ForewordDetail & Scale
is a publishing company of modelers for modelers, and F6F Hellcat in Detail & Scale
is their latest extraordinary source for anyone interested in the legendary Grumman Hellcat. History and specific aircraft details are presented and illustrated for this dominant US Navy carrier fighter, as well as an interview with Captain David McCampbell, US Navy's ace of aces.
IntroductionF6F Hellcat in Detail & Scale
is Volume 10 in the growing Detail & Scale Series
by Detail & Scale
, but is actually the 79th volume in a series going back more than forty years. This book offers modelers and historians of the F6F Hellcat an excellent source of history and detail. Detail and Scale
is a publishing company that has been producing high-quality technical and historical military aviation books since c.1978. F6F Hellcat
is presented through 102 pages, brimming with 270 color photographs (192 in color), and 23 illustrations. It is catalogued as ISBN 9798625145039
Many Detail and Scale
books occupy my library and they are excellent sources for modeling. They always impressed me and yet only recently have I comprehended just how comprehensive they are. Founders and authors Bert Kinzey and Rock Roszak bring some 60 years of first-hand military aviation expertise into their Detail and Scale brand
. This book features a new author, Chris Sakal, a life-long aviation enthusiast and Airframe & Powerplant mechanic, maintains USAF jets. Roszak, an USAF navigator who retired as a colonel, creates the illustrations in the books. This trio of Detail and Scale
creators are modelers, too.
Though there is a lot of information here for modelers — more on that later — this is actually a history of the iconic Hellcat that any aviation fan should find fascinating. Detail and Scale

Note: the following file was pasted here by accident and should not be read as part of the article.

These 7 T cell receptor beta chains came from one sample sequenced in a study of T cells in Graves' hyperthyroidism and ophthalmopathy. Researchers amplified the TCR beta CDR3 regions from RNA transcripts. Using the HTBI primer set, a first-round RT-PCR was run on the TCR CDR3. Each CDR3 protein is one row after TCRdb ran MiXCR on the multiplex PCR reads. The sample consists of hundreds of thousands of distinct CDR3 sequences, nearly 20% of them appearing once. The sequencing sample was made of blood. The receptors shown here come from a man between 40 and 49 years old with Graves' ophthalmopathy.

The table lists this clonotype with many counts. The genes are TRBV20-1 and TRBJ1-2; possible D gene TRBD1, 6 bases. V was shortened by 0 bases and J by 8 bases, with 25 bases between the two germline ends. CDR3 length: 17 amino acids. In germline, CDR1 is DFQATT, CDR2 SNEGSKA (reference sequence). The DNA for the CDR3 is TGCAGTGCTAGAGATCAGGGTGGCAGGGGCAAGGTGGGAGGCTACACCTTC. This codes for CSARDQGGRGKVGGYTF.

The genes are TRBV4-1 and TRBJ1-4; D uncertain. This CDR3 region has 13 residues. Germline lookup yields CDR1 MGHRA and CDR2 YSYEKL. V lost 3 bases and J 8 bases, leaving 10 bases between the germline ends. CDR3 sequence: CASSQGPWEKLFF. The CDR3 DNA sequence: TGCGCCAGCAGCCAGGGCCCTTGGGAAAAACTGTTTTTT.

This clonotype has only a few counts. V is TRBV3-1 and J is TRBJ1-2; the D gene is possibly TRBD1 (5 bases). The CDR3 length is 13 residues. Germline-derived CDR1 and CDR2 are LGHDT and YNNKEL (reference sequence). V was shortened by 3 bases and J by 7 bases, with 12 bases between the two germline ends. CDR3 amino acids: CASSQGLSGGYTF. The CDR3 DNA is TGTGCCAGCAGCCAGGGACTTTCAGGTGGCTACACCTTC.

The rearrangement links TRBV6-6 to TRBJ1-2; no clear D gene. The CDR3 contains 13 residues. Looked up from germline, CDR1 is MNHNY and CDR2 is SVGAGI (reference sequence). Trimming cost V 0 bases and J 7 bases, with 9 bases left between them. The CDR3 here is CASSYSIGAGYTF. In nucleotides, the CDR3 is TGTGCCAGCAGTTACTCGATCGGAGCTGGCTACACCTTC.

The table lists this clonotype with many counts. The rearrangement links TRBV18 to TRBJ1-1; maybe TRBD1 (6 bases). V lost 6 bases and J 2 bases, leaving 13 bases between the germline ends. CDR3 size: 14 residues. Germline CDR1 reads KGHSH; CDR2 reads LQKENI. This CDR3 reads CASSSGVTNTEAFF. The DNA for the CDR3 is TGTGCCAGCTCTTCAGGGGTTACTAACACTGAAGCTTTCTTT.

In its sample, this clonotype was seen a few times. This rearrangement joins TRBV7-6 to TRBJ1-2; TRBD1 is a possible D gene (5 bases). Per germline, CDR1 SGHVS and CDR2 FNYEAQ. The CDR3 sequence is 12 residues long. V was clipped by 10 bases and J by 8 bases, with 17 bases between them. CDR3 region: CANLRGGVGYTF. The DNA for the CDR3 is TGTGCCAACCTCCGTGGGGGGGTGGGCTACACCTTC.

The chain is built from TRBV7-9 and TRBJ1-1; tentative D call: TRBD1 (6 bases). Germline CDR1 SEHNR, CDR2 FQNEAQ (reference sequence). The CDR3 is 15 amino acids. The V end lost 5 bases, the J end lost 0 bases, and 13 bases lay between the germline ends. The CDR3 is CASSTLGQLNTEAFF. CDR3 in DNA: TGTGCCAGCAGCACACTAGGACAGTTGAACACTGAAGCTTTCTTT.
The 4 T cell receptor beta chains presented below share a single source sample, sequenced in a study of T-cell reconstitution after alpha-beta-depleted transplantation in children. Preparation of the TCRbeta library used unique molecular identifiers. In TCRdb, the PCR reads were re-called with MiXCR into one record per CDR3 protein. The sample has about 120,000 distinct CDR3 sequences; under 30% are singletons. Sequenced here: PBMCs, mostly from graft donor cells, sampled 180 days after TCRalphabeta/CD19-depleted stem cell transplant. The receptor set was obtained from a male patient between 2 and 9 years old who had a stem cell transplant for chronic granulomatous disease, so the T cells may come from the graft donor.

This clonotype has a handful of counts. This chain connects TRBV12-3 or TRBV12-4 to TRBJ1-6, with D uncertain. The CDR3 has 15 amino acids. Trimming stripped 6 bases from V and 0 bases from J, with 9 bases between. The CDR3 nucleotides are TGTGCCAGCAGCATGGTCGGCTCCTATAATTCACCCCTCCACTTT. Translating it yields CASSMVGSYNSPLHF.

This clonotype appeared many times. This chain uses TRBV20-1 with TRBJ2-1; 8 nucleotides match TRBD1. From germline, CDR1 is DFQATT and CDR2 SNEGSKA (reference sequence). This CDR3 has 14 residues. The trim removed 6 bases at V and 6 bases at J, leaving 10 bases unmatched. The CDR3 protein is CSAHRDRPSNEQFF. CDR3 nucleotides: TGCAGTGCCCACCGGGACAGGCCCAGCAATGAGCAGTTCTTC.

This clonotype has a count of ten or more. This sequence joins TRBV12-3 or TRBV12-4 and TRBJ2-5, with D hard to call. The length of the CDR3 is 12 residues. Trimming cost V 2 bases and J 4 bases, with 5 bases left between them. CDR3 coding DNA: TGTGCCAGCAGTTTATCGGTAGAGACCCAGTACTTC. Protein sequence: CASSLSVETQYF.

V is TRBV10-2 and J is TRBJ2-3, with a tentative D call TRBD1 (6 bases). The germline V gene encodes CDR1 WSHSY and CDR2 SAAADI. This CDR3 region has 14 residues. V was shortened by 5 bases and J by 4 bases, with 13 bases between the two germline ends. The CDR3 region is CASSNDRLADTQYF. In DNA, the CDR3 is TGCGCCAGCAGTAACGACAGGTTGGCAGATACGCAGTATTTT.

book are available in print, and eBooks for the Kindle and iBook. The electronic versions feature expanded page counts and photo galleries.
As Grumman's F6F was supremely successful for the Navy, so should this book be for historians and modelers.
This is the third iteration of F6F Hellcat in Detail & Scale
. The first was published in 1987 and each revised release featured more textual and visual information. Since the first release, several F6Fs have been restored, allowing a more comprehensive look at the fighter. Within 102 pages we are presented to the Hellcat through 28 chapters and subsections:
Detail & Scale Drawings
XF6F-1 & XF6F-4
Interview with David McCampbell
Windscreen & Canopy Details
Landing Gear Details
Armament & External Stores Details
Hellcat Paint Schemes & Markings
Modelers SectionOf all US fighters, Hellcats ran up the second highest score of enemy aircraft destroyed. Pilots loved its excellent carrier handling characteristics. It was easy to mass-produce. F6F quickly became USN's primary fighter aboard USN's armada against Japan, and fought Germans, too.
The single page Introduction
acknowledges sources and contributors while piloting the reader into eight pages of text and images of Hellcat History
. This chapter presents the F6F in a concise history that also discusses the F4U Corsair, and the Hellcat's extraordinary place in the annals of combat aircraft history.
require 27 pages to present the the Hellcat pride. This is especially interesting to me as prototypes and the full range of developments are usually not covered in other Hellcat books. At least not as extensively as in this book. These sections explore tweaks and redesign attempts to make the F6F even more formidable. Blue Angels
and Hellcat Drones
are part of this chapter, and both are remarkable. The drone section is particularly interesting as it recounts F6F drone roles for both target practice, and as guided missiles; one story is "The Battle of Palmdale" where a Hellcat made a laughingstock of sophisticated USAF jet fighter interceptors. The section is fortified with vivid color photographs of garish hi-visibility paint jobs, too. Not only that, included is a page of photos from US Navy manuals, and original artwork, of the F6F-5K cockpit.